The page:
Ervin sees a lot of the same things in Anderson that she sees in Rush.
“Lindsey has made great strides over the fall,” said Ervin. “She still has a lot of work to do, just getting adjusted to college softball, but she’s got that mentality. She’s a bulldog, where she can come in and you don’t see anything on her face as far as ups and downs go.”
Anderson, who admitted that the hiring of Ervin as pitching coach was a factor in her decision to come to Tech, is eager to team with Rush, whose team she played against in travel ball, although she never faced Rush.
She has already picked up plenty from her.
“Hope has a really awesome change and slow curve and that’s what I really wanted, to have more off-speed in my game because I don’t have that,” said the Johns Creek, Ga., native. “I try and take a lot of notes on that from her. Also, she is very much about following through her pitch and I sometimes snap and stop. So I watch her and try to follow through more and try to pick that up in my technique. We kind of feed off each other, especially when were in warm-ups and in the bullpen just practicing.”
Anderson is excited about the prospect of competing in the big time of the ACC but sounds even more excited about the friendly competition within the staff itself.
“We push each other a lot,” she said. “Whether we want to admit it or not, pitchers are really competitive and they want the ball off the time. We’re ballhogs. But I really think we make up a really good pitching staff. We complement each other so well that if one person can’t carry the game, another person can come in and the batter will have to make adjustments. So it really works out.”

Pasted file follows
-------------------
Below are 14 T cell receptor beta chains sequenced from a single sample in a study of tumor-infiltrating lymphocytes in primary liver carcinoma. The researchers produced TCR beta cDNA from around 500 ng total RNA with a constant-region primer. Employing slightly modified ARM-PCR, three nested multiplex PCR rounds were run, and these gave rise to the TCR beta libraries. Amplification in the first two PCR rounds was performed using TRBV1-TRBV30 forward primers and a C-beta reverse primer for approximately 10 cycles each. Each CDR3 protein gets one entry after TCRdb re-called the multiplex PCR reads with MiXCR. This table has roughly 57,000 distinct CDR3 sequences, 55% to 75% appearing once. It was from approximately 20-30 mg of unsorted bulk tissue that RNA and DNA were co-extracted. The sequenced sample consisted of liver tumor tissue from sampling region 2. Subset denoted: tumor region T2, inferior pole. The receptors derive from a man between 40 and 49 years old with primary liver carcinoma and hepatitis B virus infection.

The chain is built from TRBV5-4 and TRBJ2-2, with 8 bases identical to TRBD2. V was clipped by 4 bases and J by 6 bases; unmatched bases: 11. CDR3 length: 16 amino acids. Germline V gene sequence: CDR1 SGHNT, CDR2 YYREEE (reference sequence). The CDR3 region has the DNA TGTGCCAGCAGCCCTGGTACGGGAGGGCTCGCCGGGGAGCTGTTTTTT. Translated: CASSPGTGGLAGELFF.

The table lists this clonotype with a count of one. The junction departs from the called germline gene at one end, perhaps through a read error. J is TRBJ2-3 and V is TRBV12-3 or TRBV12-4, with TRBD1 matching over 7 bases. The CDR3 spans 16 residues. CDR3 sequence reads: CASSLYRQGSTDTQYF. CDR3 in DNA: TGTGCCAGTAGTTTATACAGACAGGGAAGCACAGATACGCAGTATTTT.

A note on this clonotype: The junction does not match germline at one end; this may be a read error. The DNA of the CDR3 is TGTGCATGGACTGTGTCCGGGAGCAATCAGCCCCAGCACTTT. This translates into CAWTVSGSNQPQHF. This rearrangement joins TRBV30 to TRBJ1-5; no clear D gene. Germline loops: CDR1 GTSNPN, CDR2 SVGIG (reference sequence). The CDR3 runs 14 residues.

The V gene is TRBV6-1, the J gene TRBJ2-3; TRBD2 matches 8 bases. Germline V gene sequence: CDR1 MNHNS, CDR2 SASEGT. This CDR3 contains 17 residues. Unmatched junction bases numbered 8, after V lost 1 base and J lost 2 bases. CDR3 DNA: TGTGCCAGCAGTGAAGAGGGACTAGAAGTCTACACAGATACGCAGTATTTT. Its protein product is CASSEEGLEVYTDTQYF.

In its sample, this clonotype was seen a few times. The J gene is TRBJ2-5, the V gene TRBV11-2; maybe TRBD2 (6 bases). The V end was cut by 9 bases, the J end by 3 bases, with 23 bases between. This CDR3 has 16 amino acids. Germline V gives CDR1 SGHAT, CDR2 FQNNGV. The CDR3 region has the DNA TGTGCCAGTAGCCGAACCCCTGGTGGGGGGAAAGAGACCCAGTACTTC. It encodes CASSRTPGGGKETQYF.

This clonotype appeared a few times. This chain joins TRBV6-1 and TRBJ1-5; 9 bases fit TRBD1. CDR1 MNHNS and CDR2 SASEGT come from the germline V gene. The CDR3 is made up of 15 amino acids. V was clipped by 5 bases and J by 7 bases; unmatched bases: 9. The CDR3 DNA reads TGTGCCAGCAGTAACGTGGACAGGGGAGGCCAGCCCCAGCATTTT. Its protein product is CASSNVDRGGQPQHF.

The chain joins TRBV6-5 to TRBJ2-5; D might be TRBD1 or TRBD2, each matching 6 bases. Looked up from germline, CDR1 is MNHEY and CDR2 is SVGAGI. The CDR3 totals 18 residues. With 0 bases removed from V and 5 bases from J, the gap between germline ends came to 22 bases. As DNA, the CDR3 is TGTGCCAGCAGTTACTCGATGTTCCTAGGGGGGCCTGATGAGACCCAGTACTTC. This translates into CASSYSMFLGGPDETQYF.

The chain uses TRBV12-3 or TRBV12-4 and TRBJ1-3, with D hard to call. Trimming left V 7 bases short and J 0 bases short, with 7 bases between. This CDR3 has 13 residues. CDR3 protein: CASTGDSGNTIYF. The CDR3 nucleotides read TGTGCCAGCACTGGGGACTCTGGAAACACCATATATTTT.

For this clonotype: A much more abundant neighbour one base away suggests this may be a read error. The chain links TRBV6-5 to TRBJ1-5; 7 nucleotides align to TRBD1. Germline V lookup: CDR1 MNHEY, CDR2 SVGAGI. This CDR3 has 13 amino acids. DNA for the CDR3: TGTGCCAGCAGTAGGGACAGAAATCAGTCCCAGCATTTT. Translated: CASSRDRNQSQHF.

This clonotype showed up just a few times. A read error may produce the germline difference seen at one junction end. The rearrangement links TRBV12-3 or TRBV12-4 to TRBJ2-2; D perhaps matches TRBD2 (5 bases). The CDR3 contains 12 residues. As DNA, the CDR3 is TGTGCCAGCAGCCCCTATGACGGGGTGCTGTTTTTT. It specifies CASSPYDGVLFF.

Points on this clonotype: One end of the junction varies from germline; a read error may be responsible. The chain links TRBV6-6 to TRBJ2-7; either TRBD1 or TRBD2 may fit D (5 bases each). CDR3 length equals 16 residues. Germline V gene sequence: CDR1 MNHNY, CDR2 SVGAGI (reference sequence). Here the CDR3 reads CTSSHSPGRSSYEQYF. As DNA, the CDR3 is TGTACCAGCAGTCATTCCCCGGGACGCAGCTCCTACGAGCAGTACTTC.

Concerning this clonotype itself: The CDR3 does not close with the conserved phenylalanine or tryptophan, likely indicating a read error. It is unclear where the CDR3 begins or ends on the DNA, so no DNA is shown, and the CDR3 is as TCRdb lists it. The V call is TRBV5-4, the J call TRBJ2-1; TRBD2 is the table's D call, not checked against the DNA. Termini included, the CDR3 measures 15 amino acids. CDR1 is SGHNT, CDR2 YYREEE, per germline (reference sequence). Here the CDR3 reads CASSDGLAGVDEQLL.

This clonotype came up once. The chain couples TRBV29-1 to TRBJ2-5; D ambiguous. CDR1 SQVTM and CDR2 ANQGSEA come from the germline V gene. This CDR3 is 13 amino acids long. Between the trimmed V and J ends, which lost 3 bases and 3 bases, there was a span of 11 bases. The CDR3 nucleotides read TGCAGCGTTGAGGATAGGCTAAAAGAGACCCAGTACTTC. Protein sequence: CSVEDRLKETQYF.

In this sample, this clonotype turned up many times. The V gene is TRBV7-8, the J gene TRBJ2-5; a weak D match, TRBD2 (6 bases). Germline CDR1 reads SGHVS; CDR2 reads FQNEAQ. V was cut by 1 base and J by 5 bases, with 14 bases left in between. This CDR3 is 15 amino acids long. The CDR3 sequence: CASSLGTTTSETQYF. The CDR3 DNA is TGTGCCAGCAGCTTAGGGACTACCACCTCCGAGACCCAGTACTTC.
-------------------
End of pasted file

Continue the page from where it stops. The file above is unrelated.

While Anderson is similar in styles to Rush, Adkins is a lot like Ervin, who also was a dropballer.
“It’s great,” said Adkins, who is heading into her senior season and third at Tech since transferring from Florida. “Just knowing that she knows exactly how my body position is supposed to feel, and where I’m supposed to be at timing-wise, with each pitch is really awesome. Getting her insight, because she was exactly where I was, has helped me tremendously this fall.”
The start of spring practice is still about two months away, but excitement is already building.
“They’re each working on those things that make them individually unique, but when you look at the staff as a whole, it looks pretty promising for the future,” Ervin said.
That future definitely includes another victory lap with the ACC Championship trophy.
“It’s definitely something that we want to accomplish,” said Adkins. “But like last year, it was much more difficult for us to win the ACC just because we had that target on our back. This year it’s going to be a little more difficult because, again we have that target on our back. But don’t write us off by any means because we’re still going for blood this year.”